Wednesday, 2 November 2011

Visits from Friends, Wall Street Occupied

A friend called from London this weekend and seemed disappointed that I hadn’t been posting anything on this blog.  I’ll be self-indulgent and blame the time-consuming process of buying and then furnishing a condo in Rhode Island, near Westerly.  Moving, unpacking, and arranging are taxing enterprises: where to put the sofa, and which shelf for which books, all of that.  Meanwhile, I’ve had visits from several poets—Wendy Battin from Mystic, Benjamin Grossberg from Hartford, Chard de Niord down from Providence, Jason Roush from Boston, Peter Covino from Kingstown, where he has just been tenured at URI, and Doretta Wildes from Middletown.  (Actually Doretta is doing more fiction nowadays, her first novel Rinse Cycle out this past summer.)  Then Leslie McGrath, coming up from North Stonington for a daytrip we made to Providence—but there’s more about that further on.

I went down to New York in early October, and after I’d greeted my host Walter Brown, I went down to Liberty Plaza (or Zuccotti Square) to join in the Occupy Wall Street demonstration.  An energizing experience, to understate.  During the week following, the Occupy movement went global, with significant demonstrations in London, Paris, Hong Kong, and other cities across the USA.  Critics of the movement say it has no defined goals.  But what it has done is to alert the distressed majority to facts they may not have known before, for example, that 1% of the US population controls 40% of the nation’s wealth, or that a typical CEO’s salary is 900 times that of a typical worker in his company.  The electorate has begun to see that Congress is in the hands of the donors to election campaigns, a situation made worse by the Supreme Court decision to allow unlimited and anonymous donations to campaigns.  The donors need not even be US citizens.  Electoral reform is urgent, otherwise Big Money will continue to make laws for us by remote control.  A brief description I wrote of Occupy Wall Street is found on the Occupy Writers site here:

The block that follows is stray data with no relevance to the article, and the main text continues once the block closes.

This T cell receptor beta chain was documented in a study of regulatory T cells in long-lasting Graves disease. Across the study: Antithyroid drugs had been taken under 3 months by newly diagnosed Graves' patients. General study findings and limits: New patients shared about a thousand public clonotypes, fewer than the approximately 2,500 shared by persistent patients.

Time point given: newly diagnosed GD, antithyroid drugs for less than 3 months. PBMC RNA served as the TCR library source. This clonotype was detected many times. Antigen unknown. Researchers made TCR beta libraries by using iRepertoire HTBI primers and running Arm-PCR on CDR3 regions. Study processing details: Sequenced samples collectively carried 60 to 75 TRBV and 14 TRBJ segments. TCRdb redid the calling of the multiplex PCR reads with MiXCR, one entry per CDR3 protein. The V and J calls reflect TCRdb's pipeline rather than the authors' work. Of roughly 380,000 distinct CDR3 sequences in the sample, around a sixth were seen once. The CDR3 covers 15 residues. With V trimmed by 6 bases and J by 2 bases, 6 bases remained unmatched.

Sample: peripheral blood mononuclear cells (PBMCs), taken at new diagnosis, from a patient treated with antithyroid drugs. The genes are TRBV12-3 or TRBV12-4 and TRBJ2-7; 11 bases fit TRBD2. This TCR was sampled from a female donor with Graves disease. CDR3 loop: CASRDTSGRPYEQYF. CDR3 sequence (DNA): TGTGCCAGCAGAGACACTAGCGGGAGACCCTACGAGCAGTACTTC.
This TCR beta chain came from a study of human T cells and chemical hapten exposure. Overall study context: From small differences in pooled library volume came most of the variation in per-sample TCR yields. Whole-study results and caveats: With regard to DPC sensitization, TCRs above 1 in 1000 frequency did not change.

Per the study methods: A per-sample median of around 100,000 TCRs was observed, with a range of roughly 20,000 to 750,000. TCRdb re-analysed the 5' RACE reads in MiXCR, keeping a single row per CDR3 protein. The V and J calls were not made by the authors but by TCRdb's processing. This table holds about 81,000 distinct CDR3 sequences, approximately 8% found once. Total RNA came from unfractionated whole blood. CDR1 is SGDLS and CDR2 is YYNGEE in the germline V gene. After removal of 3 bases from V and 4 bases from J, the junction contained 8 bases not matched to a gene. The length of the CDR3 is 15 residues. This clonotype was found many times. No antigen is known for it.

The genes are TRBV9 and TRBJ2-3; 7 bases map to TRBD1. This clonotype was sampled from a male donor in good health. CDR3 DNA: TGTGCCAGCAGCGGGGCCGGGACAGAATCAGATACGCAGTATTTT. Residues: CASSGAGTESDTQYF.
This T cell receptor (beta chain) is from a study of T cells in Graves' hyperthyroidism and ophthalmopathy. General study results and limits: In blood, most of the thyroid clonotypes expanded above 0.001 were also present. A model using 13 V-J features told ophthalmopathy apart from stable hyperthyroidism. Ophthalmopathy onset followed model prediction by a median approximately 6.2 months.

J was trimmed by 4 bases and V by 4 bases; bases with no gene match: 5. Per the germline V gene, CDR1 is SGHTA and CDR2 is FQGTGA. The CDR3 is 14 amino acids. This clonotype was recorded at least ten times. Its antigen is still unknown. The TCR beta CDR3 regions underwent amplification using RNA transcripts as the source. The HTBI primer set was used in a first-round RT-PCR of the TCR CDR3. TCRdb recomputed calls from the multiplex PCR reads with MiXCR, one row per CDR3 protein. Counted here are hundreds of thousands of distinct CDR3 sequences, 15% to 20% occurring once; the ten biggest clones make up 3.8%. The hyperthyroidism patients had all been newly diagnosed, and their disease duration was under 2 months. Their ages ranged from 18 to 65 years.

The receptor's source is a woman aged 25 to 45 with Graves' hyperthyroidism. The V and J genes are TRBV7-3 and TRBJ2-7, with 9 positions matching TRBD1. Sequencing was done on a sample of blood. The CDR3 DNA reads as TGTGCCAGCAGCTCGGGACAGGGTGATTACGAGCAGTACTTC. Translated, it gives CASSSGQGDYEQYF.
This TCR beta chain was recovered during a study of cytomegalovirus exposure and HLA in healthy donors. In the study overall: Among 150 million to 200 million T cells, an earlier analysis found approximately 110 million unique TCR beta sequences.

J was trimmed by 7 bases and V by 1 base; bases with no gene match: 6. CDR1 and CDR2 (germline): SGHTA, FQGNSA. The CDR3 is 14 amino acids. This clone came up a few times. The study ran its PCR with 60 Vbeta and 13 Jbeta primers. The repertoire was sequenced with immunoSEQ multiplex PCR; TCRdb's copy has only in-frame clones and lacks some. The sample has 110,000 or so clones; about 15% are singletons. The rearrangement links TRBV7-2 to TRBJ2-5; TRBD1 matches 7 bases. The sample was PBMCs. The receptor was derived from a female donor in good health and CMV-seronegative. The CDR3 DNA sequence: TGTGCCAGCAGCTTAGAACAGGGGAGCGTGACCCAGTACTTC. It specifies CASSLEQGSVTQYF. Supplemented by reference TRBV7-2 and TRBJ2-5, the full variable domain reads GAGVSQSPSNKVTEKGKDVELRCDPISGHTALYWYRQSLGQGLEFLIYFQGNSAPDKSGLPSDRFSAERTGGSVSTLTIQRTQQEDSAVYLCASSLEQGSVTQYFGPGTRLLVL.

I’d reserved a couple of tickets for the 9/11 Memorial on October 11, exactly one month after the inaugural ceremony.  Walter and I picked them up around 4:00, then walked some distance down to the intake site on Thames Street.  The path leading inside runs between walls of blue-painted plywood, with lots of twists and turns, your ticket inspected at several checkpoints, until you reach the security portal, identical to an air terminal security check.  Off come your belt and shoes, etc. Once you’re reassembled, there’s a bit more walking, and finally you are in the park, among young oak trees and low, granite benches.  We walked to the edge of the south pool, which duplicates the “footprint” of the destroyed building, a deep reservoir outlined by a smooth bronze rim inscribed with the names of those who died.  Inside that rim is a shelf filled with water that flows down all four sides in a considerable drop to the lower level. The scale is enormous.  If the pool qualifies as a fountain, it must be the world’s largest.  A much smaller square cistern is sunk in the center, and water proceeds to flow into it also.  Sinister detail: you can’t, from the outer rim, see the bottom of this cistern. There’s no upward jet here, the governing direction is down, flowing water vanishing earthward as into the underworld.  Did I say that the walls of the entire pool are black?  They are. You can’t see the ensemble without encroaching feelings of gloom.  Add to that the damp, overcast, misty day we had, and a somber experience it was, all told. 

We walked to the north pool, which was exactly like the south.  As I was reading the names I came across the name of a friend’s sister, whom I knew had died on the fateful day.  A strange moment, when everything seemed to go very quiet. I wondered how inevitable it was to find that name, among so many—Anglo, Irish, Italian, Polish, Jewish, Arab, Latino.  Some of the names had little flags stuck in the inscribed letters, others had roses.  It’s a wrenching experience to see those because it’s clear that family and friends had left them as some sort of apotropaic gesture made against finality.

The museum is still under construction as well as two high-rise office buildings, the first of which will, once again, be taller than the Empire State. You might question the wisdom of that Babelian plan, though extraordinary construction precautions have been taken to countervail any attack and demolition.  I agreed with Walter that the new buildings looked undistinguished, as architecture.  Of course I’ll return when construction is complete for another look.  If it seems I have an unusual interest in the 9/11 site, maybe this poem written several months after the calamity will make that interest understandable: